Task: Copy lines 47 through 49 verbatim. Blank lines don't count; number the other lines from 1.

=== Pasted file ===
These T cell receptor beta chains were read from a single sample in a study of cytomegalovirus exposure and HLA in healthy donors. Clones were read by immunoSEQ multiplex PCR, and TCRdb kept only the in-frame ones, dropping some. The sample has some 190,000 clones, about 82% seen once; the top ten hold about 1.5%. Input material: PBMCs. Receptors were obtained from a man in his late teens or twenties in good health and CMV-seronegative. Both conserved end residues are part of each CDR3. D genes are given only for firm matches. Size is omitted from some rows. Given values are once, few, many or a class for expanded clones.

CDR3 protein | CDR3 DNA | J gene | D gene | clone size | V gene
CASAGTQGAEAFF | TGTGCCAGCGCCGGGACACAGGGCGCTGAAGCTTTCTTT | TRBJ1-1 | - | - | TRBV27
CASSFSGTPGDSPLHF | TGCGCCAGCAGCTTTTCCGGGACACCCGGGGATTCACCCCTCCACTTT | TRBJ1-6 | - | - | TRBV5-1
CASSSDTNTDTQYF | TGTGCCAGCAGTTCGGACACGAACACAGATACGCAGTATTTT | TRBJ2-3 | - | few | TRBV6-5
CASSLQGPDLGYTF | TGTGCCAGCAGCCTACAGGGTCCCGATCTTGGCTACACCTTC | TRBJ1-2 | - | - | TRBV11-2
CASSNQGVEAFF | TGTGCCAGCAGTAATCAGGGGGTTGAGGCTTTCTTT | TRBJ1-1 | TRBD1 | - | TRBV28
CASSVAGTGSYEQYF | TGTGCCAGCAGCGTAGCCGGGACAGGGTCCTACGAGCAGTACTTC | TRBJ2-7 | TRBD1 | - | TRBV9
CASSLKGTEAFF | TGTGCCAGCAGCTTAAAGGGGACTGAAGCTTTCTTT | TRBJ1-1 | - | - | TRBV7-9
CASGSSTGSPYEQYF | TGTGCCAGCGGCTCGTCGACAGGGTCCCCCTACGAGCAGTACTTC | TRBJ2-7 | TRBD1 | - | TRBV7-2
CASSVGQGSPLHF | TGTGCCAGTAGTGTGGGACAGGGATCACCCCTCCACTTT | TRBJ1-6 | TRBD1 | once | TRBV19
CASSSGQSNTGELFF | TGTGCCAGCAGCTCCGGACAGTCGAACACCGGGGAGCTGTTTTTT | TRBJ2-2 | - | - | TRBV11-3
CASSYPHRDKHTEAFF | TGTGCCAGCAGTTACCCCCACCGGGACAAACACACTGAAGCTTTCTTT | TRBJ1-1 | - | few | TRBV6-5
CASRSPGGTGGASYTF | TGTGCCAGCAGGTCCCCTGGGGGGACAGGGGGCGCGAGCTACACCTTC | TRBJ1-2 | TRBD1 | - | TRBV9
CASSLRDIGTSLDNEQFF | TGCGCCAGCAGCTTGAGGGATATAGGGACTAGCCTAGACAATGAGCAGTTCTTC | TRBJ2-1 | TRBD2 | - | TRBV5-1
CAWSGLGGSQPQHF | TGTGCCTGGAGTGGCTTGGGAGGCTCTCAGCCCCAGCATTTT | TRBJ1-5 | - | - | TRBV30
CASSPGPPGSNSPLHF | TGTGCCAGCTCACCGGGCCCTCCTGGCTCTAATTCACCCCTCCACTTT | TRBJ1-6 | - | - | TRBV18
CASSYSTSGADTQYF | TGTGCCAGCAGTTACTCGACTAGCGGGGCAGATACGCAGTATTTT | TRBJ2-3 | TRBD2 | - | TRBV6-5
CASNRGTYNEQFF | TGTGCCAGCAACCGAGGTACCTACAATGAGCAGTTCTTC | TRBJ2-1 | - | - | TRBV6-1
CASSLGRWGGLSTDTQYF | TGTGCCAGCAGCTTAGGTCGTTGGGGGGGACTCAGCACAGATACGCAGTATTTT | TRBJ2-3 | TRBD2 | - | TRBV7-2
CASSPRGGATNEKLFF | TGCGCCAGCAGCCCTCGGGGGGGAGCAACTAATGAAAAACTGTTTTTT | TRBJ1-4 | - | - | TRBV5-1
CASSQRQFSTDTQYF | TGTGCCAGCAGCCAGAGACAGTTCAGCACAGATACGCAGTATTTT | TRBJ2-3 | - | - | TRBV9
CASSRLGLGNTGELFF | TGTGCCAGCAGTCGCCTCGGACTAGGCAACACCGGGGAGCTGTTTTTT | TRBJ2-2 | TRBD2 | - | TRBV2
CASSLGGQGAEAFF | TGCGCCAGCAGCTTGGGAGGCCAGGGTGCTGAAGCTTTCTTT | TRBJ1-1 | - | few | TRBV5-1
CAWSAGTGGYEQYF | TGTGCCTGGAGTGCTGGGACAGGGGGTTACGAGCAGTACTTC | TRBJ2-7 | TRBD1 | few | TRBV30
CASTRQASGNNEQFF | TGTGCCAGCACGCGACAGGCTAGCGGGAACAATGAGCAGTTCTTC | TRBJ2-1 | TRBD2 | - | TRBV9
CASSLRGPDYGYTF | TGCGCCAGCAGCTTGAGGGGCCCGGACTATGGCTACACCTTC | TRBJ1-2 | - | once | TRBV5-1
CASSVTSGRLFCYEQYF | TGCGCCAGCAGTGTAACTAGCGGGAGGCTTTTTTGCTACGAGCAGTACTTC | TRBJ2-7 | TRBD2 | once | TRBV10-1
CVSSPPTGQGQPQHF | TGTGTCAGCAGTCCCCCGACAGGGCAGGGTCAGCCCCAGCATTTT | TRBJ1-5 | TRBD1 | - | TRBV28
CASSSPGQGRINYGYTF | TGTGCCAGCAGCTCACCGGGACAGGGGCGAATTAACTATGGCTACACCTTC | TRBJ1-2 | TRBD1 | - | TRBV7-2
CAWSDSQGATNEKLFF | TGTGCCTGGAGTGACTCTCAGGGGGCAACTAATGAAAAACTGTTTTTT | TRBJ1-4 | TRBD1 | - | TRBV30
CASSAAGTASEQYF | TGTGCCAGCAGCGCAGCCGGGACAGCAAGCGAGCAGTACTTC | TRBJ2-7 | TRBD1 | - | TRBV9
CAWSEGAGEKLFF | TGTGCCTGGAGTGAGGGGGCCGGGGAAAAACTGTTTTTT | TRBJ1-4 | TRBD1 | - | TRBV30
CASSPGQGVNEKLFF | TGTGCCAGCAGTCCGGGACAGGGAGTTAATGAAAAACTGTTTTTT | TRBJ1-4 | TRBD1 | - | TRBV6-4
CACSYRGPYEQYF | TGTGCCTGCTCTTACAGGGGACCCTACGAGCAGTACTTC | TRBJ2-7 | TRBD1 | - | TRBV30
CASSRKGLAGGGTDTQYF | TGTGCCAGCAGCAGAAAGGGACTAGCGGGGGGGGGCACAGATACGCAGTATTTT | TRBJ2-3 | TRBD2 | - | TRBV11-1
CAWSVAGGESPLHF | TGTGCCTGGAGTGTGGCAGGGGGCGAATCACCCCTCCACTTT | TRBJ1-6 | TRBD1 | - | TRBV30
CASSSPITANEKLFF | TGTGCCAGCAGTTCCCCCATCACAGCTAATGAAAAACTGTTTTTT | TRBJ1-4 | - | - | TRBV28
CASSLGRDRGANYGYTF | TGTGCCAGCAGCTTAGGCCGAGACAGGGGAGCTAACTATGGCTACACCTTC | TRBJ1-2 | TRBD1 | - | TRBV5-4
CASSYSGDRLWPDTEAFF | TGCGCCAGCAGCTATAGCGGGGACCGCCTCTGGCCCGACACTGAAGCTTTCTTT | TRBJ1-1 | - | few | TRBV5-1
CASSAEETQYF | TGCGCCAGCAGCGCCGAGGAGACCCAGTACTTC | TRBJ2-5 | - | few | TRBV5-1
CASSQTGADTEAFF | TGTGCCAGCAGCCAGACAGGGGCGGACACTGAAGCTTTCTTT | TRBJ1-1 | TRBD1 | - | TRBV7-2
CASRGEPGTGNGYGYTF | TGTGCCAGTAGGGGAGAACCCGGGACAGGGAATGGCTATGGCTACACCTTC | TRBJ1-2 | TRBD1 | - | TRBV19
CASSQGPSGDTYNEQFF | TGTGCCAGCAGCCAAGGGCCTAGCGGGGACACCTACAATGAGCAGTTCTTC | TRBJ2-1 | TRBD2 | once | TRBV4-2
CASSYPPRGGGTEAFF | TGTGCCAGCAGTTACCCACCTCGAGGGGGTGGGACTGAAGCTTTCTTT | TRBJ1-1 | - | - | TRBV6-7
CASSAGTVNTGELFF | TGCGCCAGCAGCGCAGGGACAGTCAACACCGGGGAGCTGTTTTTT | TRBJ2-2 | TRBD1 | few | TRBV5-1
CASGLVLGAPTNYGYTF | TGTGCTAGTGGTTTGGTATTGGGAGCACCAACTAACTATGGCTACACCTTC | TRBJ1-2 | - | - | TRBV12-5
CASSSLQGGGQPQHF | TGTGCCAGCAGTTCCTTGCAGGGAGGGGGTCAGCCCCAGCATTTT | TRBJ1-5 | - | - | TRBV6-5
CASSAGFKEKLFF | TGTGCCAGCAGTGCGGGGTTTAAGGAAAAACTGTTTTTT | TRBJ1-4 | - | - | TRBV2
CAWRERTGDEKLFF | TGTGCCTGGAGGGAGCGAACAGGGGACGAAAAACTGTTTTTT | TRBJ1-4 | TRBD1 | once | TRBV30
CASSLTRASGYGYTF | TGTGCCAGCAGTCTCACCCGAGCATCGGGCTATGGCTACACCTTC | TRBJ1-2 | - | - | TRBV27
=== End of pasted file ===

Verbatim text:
CASGLVLGAPTNYGYTF | TGTGCTAGTGGTTTGGTATTGGGAGCACCAACTAACTATGGCTACACCTTC | TRBJ1-2 | - | - | TRBV12-5
CASSSLQGGGQPQHF | TGTGCCAGCAGTTCCTTGCAGGGAGGGGGTCAGCCCCAGCATTTT | TRBJ1-5 | - | - | TRBV6-5
CASSAGFKEKLFF | TGTGCCAGCAGTGCGGGGTTTAAGGAAAAACTGTTTTTT | TRBJ1-4 | - | - | TRBV2